As mentioned previously, backstop shaft 81 may be of a non-spherical cross-sectional shape (such as elliptical) such that backstop shaft 81 may not rotate, yet will still slide, within inner shaft 74 of the cutting blade assembly. Alternatively, as depicted in FIG. 28, a longitudinally extending guide channel 102 may be provided in the surface of back stop shaft 81, extending from a point adjacent distal end 82 of shaft 81 along a portion of the length of shaft 81. A corresponding guide tab 76 is provided on the interior of shaft 74, and extends radially inward so as to be mateable with guide channel 102. Guide tab 76 may be any of a variety of shapes, however, its cross-sectional shape should correspond to that of guide channel 102 (such as rectangular) and its length should be significantly shorter than the length of guide channel 102. In this manner, when guide tab 76 is positioned within guide channel 102, backstop shaft 81 may non-rotatingly slide within the interior of shaft 74 of the cutting assembly. An additional guide channel and guide tab may be provided on the opposite sides of backstop shaft 81 and inner shaft 74, respectively, if needed.

The apparatus of the present invention also includes a mechanical mechanism for activation and advancement of cutting blade assembly 70 along backstop shaft 81. As best seen in FIG. 10, a pair of substantially rectangular cutouts 79 are provided in body 73 of the cutting blade assembly on its upper (or proximal) end portion 78. It is also preferred that upper end portion 78 of body 73 be greater in diameter (both exterior and interior) than the rest of body 73. Inner shaft 74 of body 70 extends from lower end 77 to the juncture of body 73 and enlarged upper end portion 78. Inner shaft 74 is, however, open at this juncture such that backstop shaft 81 may be inserted therethrough.

First and second sets of ratchet teeth 105 and 106, respectively, are positioned along opposite sides of body 73 of the cutting blade assembly beneath enlarged upper end portion 78. The ratchet teeth of each set are preferably spaced evenly along body 73, and extend from just below the enlarged upper end portion 78 towards lower end 77. The upper surface of each of the ratchet teeth 105 and 106 is preferably substantially flat, extending perpendicularly away from the outer surface of body 73, while the lower surface of each ratchet tooth preferably extends at an upward angle to the surface of body 73. In this manner, each of the ratchet teeth 105 and 106 may be triangular in cross-sectional shape.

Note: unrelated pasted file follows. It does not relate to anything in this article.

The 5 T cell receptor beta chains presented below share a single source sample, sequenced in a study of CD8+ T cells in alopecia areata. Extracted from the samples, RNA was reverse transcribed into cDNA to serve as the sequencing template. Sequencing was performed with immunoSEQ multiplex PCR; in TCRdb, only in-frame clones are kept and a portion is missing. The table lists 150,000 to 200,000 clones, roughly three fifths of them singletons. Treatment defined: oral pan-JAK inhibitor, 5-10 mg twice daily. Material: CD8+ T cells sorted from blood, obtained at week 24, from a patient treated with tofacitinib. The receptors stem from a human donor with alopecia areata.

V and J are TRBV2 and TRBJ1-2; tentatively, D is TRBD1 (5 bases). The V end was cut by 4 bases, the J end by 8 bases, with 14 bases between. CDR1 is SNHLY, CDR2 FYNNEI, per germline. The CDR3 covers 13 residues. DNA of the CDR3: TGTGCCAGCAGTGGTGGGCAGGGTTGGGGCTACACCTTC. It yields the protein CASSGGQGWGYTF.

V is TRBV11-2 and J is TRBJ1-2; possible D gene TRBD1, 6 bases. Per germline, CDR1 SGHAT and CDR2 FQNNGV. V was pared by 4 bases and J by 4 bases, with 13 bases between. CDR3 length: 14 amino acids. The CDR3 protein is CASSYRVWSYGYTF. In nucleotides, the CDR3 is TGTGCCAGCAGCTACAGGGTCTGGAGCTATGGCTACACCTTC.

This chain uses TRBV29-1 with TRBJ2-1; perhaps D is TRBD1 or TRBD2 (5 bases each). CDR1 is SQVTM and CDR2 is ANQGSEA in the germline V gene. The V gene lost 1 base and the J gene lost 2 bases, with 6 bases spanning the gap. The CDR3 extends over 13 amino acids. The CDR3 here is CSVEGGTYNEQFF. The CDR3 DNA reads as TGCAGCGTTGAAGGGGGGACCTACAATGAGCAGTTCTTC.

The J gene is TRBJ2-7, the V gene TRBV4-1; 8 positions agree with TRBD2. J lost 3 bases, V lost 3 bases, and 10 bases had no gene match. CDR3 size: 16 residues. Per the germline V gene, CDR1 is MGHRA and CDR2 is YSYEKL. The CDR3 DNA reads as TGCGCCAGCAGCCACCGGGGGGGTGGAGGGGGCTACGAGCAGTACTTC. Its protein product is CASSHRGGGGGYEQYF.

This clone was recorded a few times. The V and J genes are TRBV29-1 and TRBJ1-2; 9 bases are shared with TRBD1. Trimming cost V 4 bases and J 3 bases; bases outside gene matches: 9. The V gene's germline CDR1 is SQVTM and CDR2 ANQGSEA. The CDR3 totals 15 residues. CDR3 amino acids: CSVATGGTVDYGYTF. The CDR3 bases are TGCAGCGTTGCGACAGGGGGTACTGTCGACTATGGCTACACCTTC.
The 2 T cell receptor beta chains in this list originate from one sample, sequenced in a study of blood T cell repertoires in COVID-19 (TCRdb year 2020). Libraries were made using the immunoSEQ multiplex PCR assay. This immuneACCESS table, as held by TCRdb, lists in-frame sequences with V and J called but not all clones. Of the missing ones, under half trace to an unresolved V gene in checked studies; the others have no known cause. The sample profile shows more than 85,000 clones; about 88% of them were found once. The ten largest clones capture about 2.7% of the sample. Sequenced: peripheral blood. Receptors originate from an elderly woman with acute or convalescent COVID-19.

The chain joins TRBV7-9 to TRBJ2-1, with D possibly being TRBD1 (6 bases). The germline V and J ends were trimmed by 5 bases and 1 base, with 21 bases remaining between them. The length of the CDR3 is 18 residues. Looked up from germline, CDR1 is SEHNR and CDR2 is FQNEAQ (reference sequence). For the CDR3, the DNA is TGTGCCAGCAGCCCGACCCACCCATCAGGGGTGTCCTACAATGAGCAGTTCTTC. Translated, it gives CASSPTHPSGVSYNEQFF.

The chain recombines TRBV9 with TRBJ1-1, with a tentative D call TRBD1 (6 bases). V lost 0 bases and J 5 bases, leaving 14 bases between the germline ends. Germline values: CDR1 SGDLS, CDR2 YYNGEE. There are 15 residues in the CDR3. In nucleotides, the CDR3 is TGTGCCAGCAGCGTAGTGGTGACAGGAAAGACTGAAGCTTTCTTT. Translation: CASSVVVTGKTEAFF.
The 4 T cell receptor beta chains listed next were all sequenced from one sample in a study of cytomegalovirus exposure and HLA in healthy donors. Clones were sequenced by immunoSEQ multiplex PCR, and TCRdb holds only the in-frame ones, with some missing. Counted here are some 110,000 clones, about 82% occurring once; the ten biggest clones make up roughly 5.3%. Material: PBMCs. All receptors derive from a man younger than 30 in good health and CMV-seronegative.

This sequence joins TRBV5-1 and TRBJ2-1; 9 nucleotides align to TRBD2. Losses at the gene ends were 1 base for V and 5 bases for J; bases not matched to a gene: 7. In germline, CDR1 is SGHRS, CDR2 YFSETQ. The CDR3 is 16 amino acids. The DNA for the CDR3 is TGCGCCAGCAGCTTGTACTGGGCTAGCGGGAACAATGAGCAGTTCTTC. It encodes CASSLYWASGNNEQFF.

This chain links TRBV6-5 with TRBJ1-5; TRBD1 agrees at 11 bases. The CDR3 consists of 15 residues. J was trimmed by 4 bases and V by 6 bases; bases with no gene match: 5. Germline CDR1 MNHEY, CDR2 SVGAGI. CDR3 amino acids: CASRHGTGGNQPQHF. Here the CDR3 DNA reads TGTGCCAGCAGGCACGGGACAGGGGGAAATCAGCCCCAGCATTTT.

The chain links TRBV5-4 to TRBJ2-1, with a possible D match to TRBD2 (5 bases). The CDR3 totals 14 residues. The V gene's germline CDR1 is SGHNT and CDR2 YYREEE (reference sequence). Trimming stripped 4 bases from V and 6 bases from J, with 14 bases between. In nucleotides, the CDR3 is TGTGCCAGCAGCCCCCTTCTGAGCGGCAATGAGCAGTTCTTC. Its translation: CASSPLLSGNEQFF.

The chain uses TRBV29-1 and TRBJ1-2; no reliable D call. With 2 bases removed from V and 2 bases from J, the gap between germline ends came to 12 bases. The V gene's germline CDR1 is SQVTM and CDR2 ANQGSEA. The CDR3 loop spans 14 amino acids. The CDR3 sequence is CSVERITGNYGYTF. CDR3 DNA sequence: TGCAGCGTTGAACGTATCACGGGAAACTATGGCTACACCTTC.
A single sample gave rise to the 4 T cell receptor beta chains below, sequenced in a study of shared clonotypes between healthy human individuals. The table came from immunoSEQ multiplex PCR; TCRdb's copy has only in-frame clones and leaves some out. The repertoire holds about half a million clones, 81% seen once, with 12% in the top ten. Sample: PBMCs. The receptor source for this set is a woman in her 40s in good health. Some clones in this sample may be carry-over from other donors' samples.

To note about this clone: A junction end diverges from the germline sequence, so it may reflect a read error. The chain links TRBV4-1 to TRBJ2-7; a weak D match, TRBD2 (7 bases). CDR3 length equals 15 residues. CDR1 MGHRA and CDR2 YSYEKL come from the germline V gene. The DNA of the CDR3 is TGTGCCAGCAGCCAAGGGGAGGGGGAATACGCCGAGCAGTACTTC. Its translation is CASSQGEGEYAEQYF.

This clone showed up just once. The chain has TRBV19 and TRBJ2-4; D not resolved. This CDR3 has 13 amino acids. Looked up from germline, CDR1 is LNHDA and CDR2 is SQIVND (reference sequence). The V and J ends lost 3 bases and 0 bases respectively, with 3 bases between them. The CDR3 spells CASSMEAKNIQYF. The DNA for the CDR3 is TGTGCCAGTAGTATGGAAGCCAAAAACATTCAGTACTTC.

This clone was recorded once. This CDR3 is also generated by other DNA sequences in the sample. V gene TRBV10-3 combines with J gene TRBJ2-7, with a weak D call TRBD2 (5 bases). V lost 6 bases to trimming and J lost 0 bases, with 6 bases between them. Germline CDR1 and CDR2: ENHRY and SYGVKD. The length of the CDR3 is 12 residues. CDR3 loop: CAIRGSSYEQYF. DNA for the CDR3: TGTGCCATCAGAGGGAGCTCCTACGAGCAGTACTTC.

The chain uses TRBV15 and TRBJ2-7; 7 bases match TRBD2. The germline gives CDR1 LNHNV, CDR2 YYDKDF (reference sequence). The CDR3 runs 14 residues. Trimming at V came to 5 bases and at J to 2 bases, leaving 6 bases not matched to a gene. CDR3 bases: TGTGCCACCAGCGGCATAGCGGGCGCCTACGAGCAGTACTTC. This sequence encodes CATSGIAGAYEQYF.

In accordance with one embodiment of the present invention, housing 60 includes mechanisms which provide for the controlled activation (or release) and advancement of the cutting blade assembly towards backstop wings 84. These mechanisms within housing 60 cooperate with cutouts 79, as well as the first and second set of ratchet teeth 105 and 106 described above. As best seen in FIG. 2, the apparatus of the present invention is initially configured such that the cutting blade assembly is secured within housing 60. Preferably, the lower portion of the solid walls of housing 60 which form release chamber 63 are nested within upper end portion 78 of the cutting blade assembly. The housing walls which form the lower portion of release chambers 63, as well as the interior diameter and length of upper end portion 78, are sized such that the housing walls will releasably nest within upper end portion 78. Since this fit is not snug, a locking mechanism is also provided to ensure that the cutting blade assembly will not be prematurely separated from chamber 63. In a preferred embodiment, this mechanism is provided by a pair of pivoting latch members 64 which are pivotally secured within housing 60, as shown in FIG. 2.